This week we look back at our best posts of 2012 (and sometimes beyond). We begin with the preeminent business – nay, HUMAN – philosopher, Sir Richard Branson.
We first alerted you to Tricky Rick’s musings in early 2011:
“[we said] In his latest…piece, ‘When Small Business Owners Think Big,’ Branson rambles all over the lot:
‘[Branson said] Whatever route you decide to take as you expand your business, make sure that it builds on your company's past successes, and that it fits with the corporate culture and the vision for the future that you and your team have created.’
[we said] In other words, make sure where you are now is a result of where you came from, and that you are pointed in the direction you are going.”
No matter how inane Branson’s writing was, his bootlicking fans wanted more. Soon, as we wrote just last month, LinkedIn got wise to this trend in “branded content” (i.e., it’s not the content that draws traffic, it’s the author), and signed Branson as #1 Spouter of Jibberish in its new “Thought Leader” series, a somewhat desperate attempt for traffic.
Branson knocked it out of the LinkedIn park with his mid-November “Don’t Work, Be Happy” post. “Money is a by-product...” of a successful business, he said. Nearly one thousand sycophants genuflected, via the comments section.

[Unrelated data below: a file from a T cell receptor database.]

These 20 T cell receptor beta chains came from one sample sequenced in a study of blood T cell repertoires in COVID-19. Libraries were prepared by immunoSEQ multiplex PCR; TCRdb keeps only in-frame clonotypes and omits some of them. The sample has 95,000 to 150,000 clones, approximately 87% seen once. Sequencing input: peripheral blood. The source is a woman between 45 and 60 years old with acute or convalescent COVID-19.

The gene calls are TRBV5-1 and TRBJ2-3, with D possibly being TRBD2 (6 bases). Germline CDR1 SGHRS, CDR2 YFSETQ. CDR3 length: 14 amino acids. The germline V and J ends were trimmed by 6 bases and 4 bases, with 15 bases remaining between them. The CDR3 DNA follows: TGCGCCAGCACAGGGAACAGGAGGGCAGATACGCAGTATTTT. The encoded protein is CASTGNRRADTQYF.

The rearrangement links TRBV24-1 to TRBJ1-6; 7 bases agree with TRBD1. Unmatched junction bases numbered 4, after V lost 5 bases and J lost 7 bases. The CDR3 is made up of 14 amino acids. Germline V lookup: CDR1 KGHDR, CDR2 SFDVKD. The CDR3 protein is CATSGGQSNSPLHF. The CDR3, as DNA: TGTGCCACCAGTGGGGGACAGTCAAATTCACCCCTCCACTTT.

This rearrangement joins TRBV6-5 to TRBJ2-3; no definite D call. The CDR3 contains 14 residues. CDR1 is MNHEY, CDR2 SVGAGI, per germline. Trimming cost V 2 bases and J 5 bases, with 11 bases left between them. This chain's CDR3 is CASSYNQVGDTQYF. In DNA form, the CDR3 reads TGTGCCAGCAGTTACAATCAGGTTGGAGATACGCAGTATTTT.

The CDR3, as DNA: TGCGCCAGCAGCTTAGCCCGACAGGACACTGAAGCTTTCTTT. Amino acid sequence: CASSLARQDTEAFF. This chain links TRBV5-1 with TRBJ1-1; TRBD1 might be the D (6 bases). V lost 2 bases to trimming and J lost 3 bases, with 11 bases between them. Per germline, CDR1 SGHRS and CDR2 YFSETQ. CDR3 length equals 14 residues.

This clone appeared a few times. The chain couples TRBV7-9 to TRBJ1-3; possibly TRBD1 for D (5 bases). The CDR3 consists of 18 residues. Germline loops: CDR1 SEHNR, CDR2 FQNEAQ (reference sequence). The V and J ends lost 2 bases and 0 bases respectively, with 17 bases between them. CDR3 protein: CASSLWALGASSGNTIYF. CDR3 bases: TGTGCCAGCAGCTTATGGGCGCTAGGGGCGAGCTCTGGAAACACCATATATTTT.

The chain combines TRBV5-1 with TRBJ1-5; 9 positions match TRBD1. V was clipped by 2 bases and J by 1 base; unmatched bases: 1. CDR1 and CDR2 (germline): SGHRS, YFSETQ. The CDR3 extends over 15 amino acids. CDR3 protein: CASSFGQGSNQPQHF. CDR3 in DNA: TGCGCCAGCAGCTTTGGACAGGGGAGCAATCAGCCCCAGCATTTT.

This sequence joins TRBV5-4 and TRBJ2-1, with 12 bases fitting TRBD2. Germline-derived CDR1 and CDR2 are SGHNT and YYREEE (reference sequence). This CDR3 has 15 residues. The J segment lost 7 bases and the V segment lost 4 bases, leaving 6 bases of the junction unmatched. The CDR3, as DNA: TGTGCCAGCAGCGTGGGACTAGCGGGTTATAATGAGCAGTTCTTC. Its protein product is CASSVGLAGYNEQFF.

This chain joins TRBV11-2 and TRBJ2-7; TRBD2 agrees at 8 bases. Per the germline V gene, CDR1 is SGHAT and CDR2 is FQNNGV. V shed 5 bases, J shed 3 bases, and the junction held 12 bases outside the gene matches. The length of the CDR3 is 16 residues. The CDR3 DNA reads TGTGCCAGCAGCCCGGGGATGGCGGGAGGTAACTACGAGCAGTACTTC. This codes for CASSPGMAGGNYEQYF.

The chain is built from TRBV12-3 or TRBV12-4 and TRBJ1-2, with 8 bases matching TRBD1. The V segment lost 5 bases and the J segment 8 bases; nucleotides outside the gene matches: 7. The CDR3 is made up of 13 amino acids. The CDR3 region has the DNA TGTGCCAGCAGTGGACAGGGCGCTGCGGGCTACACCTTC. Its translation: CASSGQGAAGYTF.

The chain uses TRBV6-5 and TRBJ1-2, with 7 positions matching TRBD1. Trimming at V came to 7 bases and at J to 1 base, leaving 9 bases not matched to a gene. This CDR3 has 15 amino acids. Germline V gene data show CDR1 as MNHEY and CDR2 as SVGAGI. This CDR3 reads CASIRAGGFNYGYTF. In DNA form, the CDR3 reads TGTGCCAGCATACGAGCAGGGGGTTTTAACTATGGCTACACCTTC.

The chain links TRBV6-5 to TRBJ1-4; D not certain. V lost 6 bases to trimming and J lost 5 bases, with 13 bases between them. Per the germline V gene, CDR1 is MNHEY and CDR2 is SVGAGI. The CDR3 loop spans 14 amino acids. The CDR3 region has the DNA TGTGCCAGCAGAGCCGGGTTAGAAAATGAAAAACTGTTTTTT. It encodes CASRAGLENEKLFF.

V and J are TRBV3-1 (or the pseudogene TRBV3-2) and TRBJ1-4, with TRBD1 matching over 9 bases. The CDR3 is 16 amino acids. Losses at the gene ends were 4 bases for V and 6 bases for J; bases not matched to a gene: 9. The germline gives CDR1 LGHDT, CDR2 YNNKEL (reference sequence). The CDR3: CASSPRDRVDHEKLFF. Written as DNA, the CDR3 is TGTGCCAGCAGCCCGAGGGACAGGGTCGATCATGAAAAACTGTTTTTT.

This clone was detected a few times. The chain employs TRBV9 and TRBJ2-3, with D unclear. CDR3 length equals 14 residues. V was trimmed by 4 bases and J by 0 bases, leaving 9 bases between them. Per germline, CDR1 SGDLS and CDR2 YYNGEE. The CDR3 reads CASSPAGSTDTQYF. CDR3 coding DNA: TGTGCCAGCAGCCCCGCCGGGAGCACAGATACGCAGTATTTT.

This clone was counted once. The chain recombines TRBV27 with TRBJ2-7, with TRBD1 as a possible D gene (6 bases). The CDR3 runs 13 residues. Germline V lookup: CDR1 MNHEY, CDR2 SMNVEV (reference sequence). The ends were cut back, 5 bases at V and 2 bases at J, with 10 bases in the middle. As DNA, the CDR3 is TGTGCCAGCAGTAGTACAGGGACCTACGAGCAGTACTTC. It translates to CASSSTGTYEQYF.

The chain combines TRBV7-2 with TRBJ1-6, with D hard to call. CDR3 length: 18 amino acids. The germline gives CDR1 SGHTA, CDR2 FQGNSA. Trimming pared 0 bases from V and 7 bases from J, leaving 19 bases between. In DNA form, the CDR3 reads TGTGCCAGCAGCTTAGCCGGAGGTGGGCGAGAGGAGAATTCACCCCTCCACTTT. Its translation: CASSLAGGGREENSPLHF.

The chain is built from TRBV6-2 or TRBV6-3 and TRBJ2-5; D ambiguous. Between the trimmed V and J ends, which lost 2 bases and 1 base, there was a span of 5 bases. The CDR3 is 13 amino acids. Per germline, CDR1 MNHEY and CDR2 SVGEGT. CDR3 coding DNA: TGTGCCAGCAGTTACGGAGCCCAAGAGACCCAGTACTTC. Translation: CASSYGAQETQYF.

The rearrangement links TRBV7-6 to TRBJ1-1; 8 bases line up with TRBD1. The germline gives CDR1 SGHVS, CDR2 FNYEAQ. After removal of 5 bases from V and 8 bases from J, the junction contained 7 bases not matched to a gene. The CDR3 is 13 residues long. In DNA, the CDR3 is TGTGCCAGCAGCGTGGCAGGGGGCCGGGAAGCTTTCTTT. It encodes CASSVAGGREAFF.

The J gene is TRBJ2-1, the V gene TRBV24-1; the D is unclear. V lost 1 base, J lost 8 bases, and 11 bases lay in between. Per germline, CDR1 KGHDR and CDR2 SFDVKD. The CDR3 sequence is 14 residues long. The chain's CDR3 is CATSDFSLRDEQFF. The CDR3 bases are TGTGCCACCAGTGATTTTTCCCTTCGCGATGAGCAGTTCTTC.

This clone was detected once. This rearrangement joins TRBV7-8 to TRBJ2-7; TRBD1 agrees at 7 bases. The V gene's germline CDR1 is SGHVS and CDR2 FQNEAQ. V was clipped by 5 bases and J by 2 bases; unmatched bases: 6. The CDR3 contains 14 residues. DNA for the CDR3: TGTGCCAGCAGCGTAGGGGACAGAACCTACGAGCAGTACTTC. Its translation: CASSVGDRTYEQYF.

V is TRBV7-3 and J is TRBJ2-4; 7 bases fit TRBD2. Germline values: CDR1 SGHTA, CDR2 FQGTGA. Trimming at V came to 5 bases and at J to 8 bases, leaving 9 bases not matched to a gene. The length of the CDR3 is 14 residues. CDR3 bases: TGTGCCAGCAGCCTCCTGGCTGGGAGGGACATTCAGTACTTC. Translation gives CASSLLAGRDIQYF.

At the time, we said this: “…we’d actually prefer to see Branson pen something like ‘why Virgin can’t run a profitable U.S. airline business.’ ”
And here’s why this was one of our Best Posts of 2012.
Last week, Singapore Airlines took a half-BILLION-dollar loss on its 1999 partnership with Branson’s Virgin Atlantic Airways. Delta took Singapore’s 49% stake (note that “partnership” is not a 50-50 proposition with Herr Richard) for a Song. Branson couldn’t even be bothered to show up for the press conference.
Meanwhile, Virgin America’s third-quarter results, announced coincident with Branson’s “Happy” post, were anything but. Operating margin was down and net loss quadrupled. The company also announced it would reduce its order for new Airbus A320s and postpone their delivery…up to SIX years.
Further, Virgin America disclosed that it would reduce capacity by roughly 3% and furlough an untold number of employees in the first quarter of 2013.
Virgin America ended its fiscal 2012 second quarter with $82 million in cash. At the end of the third quarter, that total was down to $75 million.